Tuesday, December 17, 2013

New Imbrium crater from impact observed on Earth

LROC Narrow Angle Camera (NAC) before and after images of the same small patch of Mare Imbrium reveal the Marshall 17 March Impact Event, the first time an impact on the Moon observed on Earth in real time has been definitively identified from lunar orbit. The newly-formed crater is 18 meters in diameter [NASA/GSFC/Arizona State University].
Mark Robinson
Principal Investigator
Lunar Reconnaissance Orbiter Camera (LROC)
Arizona State University

The NASA Lunar Impact Monitoring Program monitors the Moon from a dedicated telescope facility at Marshal Space Flight Center for Meteoroid Impacts. Since 2005 the Marshall group recorded over 300 flashes (assumed to be meteoroid impacts), their brightest recorded flash occurred on 17 March 2013 with coordinates 20.6°N, 336.1°E. Since then LRO passed over the flash site and the NAC imaged the surrounding area; a new 18 meter (59 feet) diameter crater was found by comparing images taken before and after the March date.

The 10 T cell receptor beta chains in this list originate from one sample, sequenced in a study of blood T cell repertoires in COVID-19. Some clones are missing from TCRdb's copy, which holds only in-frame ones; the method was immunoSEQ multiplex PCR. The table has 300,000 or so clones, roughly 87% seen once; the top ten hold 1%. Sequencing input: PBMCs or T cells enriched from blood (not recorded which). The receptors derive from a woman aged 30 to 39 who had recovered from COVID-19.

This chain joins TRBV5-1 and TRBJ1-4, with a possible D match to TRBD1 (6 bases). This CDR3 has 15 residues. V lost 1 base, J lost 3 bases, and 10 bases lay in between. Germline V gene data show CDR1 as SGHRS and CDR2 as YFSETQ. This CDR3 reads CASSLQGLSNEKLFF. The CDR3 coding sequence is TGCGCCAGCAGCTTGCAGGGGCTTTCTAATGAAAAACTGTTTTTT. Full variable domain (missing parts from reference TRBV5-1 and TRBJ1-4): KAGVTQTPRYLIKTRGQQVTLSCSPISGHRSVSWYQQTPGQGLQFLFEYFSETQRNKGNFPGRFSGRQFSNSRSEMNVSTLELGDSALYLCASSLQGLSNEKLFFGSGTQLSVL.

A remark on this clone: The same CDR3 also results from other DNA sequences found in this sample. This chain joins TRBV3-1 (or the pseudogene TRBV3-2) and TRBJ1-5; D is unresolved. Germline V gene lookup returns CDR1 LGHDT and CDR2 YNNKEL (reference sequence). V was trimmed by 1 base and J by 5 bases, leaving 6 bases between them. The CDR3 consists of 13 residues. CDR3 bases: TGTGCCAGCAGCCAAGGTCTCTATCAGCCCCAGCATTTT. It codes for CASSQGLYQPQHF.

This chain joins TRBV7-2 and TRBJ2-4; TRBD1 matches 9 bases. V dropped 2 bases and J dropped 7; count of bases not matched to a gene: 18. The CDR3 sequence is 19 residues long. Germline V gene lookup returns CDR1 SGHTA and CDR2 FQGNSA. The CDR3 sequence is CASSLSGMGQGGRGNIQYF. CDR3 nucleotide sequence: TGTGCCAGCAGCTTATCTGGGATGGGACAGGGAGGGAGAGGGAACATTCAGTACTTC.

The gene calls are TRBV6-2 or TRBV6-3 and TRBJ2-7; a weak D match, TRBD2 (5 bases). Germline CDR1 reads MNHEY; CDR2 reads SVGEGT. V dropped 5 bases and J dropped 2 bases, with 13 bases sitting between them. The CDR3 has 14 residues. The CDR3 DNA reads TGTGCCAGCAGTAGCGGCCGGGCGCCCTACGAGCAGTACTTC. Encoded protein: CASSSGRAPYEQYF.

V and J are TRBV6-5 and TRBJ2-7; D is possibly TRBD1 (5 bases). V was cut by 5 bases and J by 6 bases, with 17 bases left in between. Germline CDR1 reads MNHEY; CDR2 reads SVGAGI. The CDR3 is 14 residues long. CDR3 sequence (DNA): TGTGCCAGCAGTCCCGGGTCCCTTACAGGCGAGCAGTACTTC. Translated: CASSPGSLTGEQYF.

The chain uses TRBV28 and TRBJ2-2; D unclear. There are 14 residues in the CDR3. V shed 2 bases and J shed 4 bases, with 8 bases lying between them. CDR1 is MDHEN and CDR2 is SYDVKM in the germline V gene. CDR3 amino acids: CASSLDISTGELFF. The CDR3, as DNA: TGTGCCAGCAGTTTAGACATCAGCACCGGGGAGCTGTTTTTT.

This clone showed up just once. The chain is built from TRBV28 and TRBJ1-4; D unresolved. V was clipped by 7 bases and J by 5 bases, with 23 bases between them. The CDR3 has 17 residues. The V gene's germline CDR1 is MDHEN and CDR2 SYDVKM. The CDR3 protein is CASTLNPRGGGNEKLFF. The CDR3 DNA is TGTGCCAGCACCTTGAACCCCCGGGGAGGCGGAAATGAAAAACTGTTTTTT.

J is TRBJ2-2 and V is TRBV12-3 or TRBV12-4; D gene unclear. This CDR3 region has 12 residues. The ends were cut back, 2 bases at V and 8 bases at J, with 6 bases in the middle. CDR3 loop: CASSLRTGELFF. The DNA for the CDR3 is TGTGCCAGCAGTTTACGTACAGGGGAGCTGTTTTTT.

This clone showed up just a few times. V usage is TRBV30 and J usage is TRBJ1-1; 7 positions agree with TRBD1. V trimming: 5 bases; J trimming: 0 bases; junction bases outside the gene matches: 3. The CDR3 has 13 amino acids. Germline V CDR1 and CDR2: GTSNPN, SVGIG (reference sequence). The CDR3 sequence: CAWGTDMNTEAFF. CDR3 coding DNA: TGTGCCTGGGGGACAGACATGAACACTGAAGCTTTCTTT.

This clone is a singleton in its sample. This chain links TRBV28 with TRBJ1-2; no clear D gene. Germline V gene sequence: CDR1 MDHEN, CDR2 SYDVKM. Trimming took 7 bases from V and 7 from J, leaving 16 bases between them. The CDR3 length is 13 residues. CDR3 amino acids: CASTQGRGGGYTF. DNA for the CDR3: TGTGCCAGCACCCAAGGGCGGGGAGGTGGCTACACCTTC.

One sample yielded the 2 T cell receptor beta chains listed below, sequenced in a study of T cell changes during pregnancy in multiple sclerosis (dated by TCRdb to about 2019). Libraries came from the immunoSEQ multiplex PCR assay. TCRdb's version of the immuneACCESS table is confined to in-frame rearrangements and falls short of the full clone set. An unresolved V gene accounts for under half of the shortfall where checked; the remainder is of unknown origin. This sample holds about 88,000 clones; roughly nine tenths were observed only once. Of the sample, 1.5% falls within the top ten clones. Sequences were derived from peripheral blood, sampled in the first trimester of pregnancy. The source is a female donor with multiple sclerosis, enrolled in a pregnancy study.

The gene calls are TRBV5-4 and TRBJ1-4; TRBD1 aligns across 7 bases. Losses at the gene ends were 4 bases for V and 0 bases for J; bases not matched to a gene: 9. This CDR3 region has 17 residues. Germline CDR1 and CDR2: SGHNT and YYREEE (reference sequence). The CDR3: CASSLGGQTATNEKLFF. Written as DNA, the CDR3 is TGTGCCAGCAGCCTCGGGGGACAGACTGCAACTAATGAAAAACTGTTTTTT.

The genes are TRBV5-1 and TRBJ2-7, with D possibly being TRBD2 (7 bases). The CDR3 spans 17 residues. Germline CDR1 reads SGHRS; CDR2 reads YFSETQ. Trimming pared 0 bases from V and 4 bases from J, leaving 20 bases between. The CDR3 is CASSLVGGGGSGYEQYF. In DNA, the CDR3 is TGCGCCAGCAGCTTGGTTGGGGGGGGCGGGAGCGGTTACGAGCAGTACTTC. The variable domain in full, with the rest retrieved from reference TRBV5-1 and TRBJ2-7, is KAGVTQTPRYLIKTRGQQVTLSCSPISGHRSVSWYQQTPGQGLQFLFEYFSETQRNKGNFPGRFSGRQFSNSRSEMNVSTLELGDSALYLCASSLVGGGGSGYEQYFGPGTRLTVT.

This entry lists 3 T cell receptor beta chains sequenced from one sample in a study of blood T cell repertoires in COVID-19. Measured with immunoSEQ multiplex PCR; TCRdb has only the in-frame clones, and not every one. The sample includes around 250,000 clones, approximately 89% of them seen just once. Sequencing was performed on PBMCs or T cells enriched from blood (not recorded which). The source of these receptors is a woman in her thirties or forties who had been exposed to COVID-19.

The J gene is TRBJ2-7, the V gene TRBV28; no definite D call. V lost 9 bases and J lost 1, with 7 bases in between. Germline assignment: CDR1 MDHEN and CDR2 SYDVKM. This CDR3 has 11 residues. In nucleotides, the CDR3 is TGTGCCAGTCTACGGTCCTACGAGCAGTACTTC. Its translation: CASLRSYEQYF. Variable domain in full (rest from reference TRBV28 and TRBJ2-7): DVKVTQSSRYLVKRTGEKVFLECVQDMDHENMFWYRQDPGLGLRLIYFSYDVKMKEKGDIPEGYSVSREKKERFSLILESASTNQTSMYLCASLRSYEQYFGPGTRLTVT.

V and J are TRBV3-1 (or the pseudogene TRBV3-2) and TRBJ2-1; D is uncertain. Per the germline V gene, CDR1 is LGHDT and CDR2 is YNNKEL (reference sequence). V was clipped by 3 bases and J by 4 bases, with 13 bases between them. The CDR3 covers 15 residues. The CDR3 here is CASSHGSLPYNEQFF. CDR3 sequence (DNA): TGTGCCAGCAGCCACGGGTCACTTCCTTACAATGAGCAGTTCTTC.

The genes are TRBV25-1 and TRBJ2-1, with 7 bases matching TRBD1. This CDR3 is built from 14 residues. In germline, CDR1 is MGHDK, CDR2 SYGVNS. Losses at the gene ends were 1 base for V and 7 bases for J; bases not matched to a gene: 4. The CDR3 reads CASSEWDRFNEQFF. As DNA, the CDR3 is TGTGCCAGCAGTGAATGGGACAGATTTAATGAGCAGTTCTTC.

March 17 crater
Four different NAC images of crater (18 meter diameter) formed on the Moon, 17 March 2013, each scene is 560 meters wide, north is up [NASA/GSFC/Arizona State University].
This is not the first new impact crater the LROC team has found, nor will it be the last! Hundreds of changes to the surface appear in NAC temporal pairs, the LROC team is systematically searching this growing set of before/after images and results were presented at the American Geophysical Union Fall Meeting last week, and more is coming in the near future.

Automated Lunar and Meteor Observatory (ALaMO), at NASA Marshall Space Flight Center (MSFC) in Huntsville, Alabama. The facility consists of two observatory domes, a 15 meter tower with a roll-off roof and an operations center with laboratory space [NASA/MSFC].
Revisit a previous LROC post showing new craters on the Moon formed by natural processes. Also note that new craters on the Moon were also formed by spacecraft impacts (Ranger, Apollo SIV-B, GRAIL), see a summary of LROC Featured Images on this topic, HERE.

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